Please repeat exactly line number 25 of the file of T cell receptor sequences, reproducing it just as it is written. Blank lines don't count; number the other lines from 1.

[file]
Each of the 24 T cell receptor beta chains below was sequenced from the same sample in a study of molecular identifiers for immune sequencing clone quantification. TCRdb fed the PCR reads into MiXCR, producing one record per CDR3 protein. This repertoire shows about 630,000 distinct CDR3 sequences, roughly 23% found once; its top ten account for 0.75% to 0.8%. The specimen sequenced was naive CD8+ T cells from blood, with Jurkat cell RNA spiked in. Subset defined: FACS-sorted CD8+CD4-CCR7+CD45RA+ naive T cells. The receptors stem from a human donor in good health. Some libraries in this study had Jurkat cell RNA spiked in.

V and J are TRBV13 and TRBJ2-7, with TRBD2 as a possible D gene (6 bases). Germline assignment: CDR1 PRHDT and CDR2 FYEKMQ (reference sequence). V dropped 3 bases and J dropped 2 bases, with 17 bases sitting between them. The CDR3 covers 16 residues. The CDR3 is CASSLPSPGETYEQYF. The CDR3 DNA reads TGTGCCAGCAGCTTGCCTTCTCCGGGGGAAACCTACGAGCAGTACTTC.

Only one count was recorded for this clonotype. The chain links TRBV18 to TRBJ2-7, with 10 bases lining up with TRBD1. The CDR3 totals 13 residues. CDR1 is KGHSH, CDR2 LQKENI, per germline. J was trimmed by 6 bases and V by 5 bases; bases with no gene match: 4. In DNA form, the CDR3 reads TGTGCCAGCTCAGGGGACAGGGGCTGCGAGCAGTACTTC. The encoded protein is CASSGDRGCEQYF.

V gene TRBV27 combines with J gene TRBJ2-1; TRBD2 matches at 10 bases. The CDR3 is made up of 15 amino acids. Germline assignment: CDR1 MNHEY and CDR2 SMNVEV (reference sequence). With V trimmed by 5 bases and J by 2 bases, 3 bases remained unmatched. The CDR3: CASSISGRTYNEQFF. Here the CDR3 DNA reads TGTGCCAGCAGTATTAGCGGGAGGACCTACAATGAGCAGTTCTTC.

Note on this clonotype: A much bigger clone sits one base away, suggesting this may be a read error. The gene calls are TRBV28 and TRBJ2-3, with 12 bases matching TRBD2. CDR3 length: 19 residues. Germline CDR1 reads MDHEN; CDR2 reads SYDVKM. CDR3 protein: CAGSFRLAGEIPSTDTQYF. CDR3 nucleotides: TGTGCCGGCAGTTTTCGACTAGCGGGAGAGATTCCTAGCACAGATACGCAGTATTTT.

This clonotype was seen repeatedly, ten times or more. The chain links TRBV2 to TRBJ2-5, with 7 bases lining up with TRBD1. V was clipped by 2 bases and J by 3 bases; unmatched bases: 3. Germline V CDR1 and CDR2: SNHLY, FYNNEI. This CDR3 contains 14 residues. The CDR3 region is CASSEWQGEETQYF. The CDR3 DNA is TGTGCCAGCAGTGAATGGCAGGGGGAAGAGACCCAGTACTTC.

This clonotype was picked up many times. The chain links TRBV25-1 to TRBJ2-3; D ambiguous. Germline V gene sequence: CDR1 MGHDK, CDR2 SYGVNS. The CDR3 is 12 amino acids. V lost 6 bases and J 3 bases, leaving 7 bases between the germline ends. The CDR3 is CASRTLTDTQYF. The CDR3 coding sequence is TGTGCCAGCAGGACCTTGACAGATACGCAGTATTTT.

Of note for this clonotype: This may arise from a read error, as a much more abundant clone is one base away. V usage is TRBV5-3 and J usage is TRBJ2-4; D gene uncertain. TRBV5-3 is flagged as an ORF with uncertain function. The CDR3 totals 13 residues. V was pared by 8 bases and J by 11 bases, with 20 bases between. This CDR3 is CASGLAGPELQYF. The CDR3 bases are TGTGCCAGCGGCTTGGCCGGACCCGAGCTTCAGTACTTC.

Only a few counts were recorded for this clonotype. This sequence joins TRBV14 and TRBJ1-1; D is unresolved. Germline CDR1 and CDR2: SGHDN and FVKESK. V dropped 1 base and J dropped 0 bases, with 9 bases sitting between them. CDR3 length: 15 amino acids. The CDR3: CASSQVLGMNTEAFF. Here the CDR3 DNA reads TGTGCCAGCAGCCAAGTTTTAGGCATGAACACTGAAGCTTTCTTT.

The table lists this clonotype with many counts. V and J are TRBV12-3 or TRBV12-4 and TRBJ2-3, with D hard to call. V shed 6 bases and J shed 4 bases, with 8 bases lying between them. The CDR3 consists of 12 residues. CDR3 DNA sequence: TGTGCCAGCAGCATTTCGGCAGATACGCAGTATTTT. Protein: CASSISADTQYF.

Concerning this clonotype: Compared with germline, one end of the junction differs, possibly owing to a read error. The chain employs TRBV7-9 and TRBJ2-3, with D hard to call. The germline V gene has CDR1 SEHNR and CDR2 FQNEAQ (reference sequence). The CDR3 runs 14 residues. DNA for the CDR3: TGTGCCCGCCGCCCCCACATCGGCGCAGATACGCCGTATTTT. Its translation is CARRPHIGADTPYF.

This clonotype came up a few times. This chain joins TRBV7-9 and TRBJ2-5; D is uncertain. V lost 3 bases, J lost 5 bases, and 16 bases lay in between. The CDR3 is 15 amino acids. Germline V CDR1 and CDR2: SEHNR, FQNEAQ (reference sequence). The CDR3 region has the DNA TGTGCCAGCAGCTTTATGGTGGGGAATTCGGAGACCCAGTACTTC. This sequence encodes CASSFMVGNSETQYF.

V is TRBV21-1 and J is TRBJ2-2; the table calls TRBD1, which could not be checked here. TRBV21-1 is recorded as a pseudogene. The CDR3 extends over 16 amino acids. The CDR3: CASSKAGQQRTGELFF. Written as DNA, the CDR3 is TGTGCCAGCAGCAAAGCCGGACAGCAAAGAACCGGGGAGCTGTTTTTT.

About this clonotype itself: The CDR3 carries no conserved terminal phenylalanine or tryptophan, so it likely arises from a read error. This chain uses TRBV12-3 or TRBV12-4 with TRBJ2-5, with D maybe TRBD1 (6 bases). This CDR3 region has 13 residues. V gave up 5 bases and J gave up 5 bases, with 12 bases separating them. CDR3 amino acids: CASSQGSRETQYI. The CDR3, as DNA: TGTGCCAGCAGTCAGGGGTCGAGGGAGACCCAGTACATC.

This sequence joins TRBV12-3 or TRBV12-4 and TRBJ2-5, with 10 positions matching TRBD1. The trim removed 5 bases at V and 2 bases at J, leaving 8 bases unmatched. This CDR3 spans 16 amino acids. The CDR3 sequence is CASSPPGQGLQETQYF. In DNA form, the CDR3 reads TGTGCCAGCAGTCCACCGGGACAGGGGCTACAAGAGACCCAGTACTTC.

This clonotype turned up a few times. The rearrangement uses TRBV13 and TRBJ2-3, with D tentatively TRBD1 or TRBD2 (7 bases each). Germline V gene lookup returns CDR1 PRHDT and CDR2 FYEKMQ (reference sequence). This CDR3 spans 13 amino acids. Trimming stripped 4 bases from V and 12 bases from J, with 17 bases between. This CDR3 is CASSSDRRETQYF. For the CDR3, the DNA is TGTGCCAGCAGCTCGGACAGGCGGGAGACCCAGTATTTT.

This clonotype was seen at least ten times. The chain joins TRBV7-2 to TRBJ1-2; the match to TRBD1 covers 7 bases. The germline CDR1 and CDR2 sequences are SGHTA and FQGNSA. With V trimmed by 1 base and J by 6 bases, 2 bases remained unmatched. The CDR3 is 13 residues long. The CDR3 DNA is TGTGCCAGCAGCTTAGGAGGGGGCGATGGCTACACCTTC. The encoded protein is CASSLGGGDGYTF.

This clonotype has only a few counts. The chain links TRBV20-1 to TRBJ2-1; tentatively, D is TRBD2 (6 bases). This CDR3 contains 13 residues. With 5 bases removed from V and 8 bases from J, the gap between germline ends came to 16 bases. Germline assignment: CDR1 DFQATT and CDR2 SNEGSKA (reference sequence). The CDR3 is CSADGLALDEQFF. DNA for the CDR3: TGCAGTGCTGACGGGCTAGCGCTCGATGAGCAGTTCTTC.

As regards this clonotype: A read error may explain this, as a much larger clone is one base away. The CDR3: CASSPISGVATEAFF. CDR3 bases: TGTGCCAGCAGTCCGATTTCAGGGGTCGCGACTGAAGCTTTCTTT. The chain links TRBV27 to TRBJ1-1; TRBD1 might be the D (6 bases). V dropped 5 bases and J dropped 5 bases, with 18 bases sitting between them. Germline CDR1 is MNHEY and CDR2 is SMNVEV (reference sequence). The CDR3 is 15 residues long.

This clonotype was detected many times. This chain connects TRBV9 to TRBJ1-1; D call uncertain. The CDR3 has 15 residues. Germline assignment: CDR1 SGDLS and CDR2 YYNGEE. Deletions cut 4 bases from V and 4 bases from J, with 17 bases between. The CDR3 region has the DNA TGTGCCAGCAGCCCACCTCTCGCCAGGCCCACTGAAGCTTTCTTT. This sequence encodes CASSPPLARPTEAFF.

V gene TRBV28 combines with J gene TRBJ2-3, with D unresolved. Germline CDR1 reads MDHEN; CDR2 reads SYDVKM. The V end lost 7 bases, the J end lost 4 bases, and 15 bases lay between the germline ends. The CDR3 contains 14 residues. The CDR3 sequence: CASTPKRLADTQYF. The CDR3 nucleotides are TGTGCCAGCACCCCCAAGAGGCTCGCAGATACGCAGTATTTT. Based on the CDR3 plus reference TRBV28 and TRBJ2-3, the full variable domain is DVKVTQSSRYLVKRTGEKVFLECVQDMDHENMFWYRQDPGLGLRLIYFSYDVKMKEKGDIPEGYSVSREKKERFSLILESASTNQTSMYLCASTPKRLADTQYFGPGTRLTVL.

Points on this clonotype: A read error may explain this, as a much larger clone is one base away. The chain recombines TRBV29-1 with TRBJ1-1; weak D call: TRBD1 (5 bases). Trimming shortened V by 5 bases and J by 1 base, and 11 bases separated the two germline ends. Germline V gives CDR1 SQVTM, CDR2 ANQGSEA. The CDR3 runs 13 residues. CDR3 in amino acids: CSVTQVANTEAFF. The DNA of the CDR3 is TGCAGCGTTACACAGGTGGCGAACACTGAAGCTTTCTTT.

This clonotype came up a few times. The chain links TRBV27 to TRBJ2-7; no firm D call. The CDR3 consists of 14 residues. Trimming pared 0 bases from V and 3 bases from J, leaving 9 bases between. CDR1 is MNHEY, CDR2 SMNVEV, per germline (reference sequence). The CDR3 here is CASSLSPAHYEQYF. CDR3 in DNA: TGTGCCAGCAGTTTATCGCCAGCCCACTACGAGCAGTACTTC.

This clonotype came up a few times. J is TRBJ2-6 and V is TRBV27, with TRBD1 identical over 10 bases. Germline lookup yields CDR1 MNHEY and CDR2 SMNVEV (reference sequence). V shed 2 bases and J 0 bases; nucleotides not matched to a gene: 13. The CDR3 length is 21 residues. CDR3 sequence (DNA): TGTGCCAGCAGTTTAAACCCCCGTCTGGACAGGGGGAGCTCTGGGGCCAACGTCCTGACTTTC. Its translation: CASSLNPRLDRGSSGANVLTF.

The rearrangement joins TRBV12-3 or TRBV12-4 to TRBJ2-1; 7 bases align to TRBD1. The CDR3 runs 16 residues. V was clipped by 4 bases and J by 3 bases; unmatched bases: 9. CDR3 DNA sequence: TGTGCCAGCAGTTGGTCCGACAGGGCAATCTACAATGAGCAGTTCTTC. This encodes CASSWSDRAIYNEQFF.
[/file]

The rearrangement joins TRBV12-3 or TRBV12-4 to TRBJ2-1; 7 bases align to TRBD1. The CDR3 runs 16 residues. V was clipped by 4 bases and J by 3 bases; unmatched bases: 9. CDR3 DNA sequence: TGTGCCAGCAGTTGGTCCGACAGGGCAATCTACAATGAGCAGTTCTTC. This encodes CASSWSDRAIYNEQFF.